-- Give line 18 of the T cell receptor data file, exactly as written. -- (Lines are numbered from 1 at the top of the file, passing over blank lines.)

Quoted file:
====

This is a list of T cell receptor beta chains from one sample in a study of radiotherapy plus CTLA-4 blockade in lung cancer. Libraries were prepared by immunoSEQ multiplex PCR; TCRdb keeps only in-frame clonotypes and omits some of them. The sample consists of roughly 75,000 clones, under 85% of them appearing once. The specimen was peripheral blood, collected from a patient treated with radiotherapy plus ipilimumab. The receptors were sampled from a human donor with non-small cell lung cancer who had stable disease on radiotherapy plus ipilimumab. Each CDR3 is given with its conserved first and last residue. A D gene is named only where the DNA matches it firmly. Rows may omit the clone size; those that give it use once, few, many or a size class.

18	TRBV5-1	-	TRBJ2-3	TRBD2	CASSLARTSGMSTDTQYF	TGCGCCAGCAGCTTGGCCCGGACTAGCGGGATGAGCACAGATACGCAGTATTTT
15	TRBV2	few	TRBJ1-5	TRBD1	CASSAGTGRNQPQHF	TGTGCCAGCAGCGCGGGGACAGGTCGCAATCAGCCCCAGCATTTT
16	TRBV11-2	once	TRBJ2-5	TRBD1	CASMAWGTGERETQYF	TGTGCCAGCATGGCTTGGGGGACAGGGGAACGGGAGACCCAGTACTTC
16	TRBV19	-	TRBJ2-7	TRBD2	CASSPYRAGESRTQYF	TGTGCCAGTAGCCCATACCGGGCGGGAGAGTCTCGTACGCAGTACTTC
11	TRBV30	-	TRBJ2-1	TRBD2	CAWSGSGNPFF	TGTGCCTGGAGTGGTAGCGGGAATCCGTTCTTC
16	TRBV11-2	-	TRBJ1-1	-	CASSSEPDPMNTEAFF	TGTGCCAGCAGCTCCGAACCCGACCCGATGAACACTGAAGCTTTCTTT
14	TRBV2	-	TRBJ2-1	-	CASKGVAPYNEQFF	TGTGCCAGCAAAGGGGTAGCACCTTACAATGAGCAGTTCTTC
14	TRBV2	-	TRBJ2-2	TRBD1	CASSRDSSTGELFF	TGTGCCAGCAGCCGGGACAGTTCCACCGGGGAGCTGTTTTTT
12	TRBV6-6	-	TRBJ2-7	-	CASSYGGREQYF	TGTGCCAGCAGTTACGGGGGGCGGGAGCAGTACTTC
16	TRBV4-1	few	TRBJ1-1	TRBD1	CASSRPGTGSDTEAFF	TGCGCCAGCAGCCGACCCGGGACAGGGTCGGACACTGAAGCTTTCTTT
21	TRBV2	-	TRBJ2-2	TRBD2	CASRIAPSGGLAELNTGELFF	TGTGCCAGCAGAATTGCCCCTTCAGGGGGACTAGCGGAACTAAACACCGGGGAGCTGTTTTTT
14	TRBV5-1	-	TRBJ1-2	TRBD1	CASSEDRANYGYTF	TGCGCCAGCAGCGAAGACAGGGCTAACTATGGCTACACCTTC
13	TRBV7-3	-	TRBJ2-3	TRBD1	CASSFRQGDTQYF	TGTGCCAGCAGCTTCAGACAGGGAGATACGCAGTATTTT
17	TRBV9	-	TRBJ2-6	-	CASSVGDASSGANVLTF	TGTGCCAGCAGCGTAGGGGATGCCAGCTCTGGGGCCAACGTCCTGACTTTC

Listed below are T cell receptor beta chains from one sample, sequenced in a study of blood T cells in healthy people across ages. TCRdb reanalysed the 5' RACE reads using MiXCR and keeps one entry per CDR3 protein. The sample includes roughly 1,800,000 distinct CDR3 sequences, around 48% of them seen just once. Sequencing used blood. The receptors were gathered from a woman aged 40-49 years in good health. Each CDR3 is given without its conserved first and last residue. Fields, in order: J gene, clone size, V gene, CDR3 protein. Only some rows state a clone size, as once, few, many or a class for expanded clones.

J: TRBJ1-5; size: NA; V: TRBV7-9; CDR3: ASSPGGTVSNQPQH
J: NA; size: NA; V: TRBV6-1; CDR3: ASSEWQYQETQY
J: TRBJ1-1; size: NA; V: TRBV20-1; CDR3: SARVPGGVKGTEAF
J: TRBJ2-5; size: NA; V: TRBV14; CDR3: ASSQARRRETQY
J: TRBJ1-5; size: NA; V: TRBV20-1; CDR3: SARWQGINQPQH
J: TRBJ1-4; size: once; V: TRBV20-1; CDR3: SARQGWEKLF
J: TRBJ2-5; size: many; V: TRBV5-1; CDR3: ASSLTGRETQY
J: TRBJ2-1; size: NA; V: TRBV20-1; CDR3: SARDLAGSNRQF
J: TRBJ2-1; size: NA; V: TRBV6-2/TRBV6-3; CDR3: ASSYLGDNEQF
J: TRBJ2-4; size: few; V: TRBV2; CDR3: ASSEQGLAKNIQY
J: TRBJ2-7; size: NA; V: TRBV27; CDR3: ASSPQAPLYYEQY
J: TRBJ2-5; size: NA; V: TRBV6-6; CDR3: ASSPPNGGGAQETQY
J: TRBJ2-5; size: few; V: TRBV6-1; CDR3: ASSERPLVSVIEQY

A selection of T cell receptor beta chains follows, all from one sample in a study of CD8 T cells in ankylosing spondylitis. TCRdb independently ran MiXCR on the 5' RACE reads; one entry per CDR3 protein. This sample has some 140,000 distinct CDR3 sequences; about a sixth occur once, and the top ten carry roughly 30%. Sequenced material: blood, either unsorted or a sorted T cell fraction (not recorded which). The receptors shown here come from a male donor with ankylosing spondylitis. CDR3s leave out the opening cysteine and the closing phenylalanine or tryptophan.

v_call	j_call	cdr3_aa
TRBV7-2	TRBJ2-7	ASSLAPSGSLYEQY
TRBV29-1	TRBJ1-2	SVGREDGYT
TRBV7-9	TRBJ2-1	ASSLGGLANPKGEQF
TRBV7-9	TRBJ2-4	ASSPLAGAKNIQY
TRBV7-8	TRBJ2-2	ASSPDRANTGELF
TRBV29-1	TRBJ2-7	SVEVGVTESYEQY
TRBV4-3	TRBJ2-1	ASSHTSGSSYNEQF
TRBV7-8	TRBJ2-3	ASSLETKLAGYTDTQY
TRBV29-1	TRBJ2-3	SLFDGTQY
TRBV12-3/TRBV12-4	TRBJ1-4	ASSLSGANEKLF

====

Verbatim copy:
J: NA; size: NA; V: TRBV6-1; CDR3: ASSEWQYQETQY